Venetian masks

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The Venetian masks were know most notably for the Commedia dell'arte, but they were used not only during carnival. The Venetian masks were worn even in other periods of the year and for other special events. The Serenissima Republic was always quite permissive about this, even if it created a Magistrato alle Pompe in order to prevent the excesses. This tradition was founded in 1514 to control excessive pomposity and the costumes of the prostitutes. This magistrate was organised by three Provveditori that imposed, among other rules, the black colour to gondolas. The Venetian masks were used specially in the eighteenth century but even previously, some of them can be seen in actual editions of carnival. The habit of masking in Venice came from the wish of transgression or simply in order not getting recognized. Of course the Venetian masks were used in the stage plays, above all in Carlo Goldoni's comedies that greatly contributed to make them celebrated not only in Italy but worldwide.


Those who made the Venetian masks at the age of the Serenissima were the "Mascareri", associated in the Arte dei Maschereri since 1436. In the city there are hundreds of shops selling Venetian masks, but only a few shops can boast of real maschereri working using the ancient style, with papier mache. Venetian masks' prices vary often among different shops, and for this we suggest you check out the prices to avoid unpleasant surprises and absolutely request for the certificate of guarantee that confirms the origin and the authenticity. Furthermore we recommend you buy only hand-crafted and quality products. Saving money to just buy a mask that was Made in China will surely give a bad impression!


Among the most known Venetian masks there is the Bauta. It was worn both by men and by women, characterized by a white mask for the face, a black cloak (called "tabarro") and the typical Venetian hat of the eighteenth century, the black tricorno. The Venetian masks mostly used by the common people were the Bernardone or Bernardon and the Gnaga: the first one pretented being ill, the second one was a man disguised like a woman. The Mattaccino was the clown of the carnival that, repeating an old folk custom, threw eggs full of perfumes to his friends overlooking from the windows. The Moretta was one of the Venetian masks most prefered by women. It was painted in a black colour and was oval-shaped. It was secured to the face by a small button attached to the masks and retained by the mouth of Venetian women.

Doctor of the Plague

Among the most bizarre masks is the Medico della Peste (Doctor of the Plague). It's easily recognizable for its long nose like that of a stork. Originally this wasn't a mask but was actually used to protect the Doctors of the Plague that had a contact with the sick people of this awful disease. This illness killed half of the Venetian people during the two pestilences that menaced Europe in both 1576 and 1630. The Medici della Peste inserted in the beak of the masks some aromatic grasses, and they worn glasses and touched the sick people only with a wood wand. All of these tools were considered indispensable to avoid being infected. Other typical costume is Zanni having white and green stripes, known also by the name of Brighella.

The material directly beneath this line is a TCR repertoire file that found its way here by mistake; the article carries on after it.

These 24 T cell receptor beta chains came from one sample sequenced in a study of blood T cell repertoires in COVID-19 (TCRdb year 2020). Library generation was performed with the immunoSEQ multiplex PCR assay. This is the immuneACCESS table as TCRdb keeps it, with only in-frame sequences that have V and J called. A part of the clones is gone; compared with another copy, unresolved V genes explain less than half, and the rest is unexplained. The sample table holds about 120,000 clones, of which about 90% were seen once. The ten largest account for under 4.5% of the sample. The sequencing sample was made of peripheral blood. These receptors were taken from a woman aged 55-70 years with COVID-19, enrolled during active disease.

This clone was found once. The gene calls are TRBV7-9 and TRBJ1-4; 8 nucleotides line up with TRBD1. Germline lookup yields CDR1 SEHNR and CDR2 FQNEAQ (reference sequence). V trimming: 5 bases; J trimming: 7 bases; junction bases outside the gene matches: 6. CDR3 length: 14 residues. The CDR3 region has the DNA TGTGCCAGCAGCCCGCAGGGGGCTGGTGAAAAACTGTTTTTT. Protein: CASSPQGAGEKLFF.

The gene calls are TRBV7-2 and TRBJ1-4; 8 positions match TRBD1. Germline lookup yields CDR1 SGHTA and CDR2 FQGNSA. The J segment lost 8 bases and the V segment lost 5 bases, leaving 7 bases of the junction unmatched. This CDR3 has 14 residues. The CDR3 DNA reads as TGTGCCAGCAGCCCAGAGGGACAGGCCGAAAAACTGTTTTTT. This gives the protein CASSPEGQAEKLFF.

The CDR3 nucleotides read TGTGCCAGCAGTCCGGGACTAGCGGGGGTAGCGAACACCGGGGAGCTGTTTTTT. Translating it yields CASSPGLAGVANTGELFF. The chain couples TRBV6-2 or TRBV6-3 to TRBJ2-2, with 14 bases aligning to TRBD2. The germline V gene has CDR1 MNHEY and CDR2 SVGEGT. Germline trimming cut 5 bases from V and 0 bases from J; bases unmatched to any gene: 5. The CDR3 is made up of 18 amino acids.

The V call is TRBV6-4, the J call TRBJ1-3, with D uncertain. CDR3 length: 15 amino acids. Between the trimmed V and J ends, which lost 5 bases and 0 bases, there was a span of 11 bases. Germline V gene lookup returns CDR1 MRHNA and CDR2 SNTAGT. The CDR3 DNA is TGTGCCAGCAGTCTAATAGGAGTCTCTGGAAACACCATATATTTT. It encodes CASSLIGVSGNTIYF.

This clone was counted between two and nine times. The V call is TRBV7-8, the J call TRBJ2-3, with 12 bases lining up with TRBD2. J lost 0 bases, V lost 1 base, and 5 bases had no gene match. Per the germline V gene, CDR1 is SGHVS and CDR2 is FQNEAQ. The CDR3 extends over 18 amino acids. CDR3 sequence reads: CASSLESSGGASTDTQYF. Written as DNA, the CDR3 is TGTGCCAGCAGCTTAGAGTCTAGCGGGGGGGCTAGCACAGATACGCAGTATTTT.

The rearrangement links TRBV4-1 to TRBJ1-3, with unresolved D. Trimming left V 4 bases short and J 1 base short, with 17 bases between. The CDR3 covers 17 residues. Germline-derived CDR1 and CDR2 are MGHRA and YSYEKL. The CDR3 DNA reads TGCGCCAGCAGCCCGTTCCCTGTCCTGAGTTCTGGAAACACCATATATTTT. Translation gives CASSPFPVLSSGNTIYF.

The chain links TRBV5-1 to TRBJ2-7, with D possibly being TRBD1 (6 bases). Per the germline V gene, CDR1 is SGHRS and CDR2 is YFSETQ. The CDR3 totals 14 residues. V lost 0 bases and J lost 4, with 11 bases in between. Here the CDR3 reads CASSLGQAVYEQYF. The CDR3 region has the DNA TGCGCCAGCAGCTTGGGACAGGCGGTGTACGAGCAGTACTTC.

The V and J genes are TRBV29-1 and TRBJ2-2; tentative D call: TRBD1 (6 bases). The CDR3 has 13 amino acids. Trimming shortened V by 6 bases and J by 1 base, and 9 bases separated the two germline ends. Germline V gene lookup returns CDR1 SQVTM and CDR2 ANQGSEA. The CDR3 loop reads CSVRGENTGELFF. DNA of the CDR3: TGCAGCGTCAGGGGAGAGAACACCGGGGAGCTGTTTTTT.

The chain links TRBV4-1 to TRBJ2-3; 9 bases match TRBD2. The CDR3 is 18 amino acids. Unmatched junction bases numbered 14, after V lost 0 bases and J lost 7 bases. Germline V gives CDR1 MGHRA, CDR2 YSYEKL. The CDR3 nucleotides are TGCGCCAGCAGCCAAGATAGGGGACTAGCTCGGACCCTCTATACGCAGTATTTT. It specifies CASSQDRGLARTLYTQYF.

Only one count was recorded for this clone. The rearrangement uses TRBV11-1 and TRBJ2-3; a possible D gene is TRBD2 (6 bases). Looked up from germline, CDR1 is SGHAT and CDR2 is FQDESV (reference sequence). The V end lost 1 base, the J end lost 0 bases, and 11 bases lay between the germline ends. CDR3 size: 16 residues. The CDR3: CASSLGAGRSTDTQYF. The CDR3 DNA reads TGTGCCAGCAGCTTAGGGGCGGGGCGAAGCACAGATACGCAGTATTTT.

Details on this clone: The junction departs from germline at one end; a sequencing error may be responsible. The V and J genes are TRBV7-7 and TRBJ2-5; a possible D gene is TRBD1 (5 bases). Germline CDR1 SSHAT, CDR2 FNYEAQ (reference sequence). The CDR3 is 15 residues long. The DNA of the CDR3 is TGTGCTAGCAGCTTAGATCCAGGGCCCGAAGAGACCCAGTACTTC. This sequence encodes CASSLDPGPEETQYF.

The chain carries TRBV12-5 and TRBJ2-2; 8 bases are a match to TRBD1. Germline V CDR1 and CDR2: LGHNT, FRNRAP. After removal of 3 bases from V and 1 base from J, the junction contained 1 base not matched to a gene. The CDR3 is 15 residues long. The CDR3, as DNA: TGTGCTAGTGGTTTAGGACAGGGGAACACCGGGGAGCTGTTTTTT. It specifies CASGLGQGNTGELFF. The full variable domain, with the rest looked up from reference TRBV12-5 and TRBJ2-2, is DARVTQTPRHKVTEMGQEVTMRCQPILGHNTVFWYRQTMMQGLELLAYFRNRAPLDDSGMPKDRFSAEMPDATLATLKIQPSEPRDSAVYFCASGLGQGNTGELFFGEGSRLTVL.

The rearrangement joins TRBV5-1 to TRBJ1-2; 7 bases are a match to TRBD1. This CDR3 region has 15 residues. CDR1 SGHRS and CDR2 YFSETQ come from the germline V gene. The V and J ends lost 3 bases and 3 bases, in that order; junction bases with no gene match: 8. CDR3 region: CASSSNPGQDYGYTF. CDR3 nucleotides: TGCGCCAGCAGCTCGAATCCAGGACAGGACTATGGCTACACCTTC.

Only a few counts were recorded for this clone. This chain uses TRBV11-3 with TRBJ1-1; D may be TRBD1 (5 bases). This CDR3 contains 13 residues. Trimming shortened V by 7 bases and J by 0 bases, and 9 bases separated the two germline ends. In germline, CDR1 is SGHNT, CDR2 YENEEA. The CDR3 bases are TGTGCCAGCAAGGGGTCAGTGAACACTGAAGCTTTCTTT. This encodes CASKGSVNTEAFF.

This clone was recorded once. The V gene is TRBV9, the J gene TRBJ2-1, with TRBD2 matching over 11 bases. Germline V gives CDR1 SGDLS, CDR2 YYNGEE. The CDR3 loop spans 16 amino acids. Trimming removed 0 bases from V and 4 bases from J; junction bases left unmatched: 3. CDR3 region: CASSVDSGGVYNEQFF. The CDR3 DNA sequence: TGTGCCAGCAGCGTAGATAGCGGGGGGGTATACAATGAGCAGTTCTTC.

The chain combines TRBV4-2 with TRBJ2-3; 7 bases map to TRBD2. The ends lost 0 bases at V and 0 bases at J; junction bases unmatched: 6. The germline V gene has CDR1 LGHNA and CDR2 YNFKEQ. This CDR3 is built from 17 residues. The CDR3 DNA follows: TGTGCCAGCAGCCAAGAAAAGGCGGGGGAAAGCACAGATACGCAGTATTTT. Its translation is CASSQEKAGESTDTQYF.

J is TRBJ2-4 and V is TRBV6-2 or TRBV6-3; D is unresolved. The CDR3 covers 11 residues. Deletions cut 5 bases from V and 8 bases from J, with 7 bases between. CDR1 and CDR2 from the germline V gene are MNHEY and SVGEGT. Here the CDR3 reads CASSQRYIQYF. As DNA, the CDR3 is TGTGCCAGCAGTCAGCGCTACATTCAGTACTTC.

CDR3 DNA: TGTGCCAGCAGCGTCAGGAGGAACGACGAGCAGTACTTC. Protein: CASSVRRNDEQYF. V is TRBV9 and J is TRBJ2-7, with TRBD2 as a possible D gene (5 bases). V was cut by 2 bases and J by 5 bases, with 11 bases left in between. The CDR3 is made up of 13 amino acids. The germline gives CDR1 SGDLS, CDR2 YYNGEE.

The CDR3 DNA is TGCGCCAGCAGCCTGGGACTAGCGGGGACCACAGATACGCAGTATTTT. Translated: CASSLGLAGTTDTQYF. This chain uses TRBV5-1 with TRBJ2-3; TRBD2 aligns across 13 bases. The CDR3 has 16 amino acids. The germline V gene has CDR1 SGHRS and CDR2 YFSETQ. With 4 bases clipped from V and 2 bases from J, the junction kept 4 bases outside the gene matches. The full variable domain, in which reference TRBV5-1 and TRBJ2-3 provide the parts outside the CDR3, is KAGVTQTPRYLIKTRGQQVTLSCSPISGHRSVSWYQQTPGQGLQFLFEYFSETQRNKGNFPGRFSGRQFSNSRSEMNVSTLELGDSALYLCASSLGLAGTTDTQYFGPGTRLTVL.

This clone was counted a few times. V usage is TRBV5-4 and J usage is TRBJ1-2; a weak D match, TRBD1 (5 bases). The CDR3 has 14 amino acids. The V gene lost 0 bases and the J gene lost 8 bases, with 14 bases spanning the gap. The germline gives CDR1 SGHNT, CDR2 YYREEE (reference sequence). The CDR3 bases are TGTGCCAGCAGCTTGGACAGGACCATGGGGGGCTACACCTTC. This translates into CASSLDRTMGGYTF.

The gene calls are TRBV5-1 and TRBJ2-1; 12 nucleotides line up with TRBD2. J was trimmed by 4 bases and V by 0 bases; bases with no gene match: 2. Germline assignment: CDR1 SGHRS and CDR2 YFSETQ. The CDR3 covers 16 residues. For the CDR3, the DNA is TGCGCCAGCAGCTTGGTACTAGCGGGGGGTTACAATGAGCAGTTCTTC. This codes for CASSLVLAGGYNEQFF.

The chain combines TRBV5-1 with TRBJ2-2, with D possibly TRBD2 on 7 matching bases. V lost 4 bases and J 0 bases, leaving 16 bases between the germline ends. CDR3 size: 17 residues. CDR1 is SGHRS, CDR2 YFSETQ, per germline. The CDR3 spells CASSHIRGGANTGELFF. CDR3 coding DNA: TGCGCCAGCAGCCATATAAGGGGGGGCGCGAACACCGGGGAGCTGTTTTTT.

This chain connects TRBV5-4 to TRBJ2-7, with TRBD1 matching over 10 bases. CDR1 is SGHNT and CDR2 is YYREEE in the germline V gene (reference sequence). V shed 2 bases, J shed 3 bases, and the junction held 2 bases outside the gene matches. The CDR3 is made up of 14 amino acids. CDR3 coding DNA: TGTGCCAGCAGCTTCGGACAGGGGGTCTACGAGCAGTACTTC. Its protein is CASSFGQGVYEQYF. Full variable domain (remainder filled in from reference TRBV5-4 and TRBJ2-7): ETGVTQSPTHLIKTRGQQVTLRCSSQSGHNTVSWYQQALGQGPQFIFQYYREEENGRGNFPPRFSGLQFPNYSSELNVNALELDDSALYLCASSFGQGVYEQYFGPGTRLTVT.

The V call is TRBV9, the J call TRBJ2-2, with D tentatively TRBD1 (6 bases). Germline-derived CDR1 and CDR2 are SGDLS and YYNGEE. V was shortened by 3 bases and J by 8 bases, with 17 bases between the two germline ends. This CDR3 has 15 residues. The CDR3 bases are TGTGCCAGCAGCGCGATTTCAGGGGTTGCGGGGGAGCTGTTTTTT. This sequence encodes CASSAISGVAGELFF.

Among the most famous Venetian masks can include that of Harlequin, which has origins in Bergamo. He is easily recognizable for his multicolored costume and for his continuous movements alternating with jumps. He was the protagonist of one of the most famous comedy by Carlo Goldoni, "Harlequin Servant of Two Masters." Pantalone is a senior, smart and stingy. Typical among the Venetian masks of the Commedia dell'Arte, the figure of Pantalone is a farcical character of the merchant of Venice that has contributed so much with his trade to the richness of his city. Often overwhelmed by the beauty of Venetian masks like Colombina and Franceschina, he was also called Pantalon de' Bisognosi. Pantalone was masterfully interpreted in the twentieth century by the great actor Cesco Baseggio. The stage director that perhaps best directed these two Venetian masks in Goldonian comedies was Giorgio Strehler.

Bottega dei Mascareri

We were kindly given permission to use all of the photos shown on this page by La Bottega dei Mascareri. This workshop makes only hand-crafted masks by papier mache. The Venetian masks are made and painted entirely by hand. Massimo, Rita and Sergio have worked since 1984 with the same passion that had the ancient Venetian maschereri. You can meet them from 9am to 7pm, all week, inside of the two workshops. The first one is located 50 metres from the Rialto Bridge (S. Polo, 80 - Phone and fax +39 041 5223857). The second one is located in Calle dei Saoneri (S. Polo, 2720 - Tel. +39 041 5242887).

How to make Venetian masks

Make Venetian masks

La Bottega dei Mascareri teaches us how to make Venetian masks. At first we have to shape the clay sculpture of the mask we want to produce, then adapt over a plaster cast (which will take the same form of the sculpture). You insert the card in the plaster cast and gets it wet. We have to dry the paper on top of a stove and then remove the mask, then cut the excess and finally color it. After this process we have prepared our Venetian masks, ready to wear or display.

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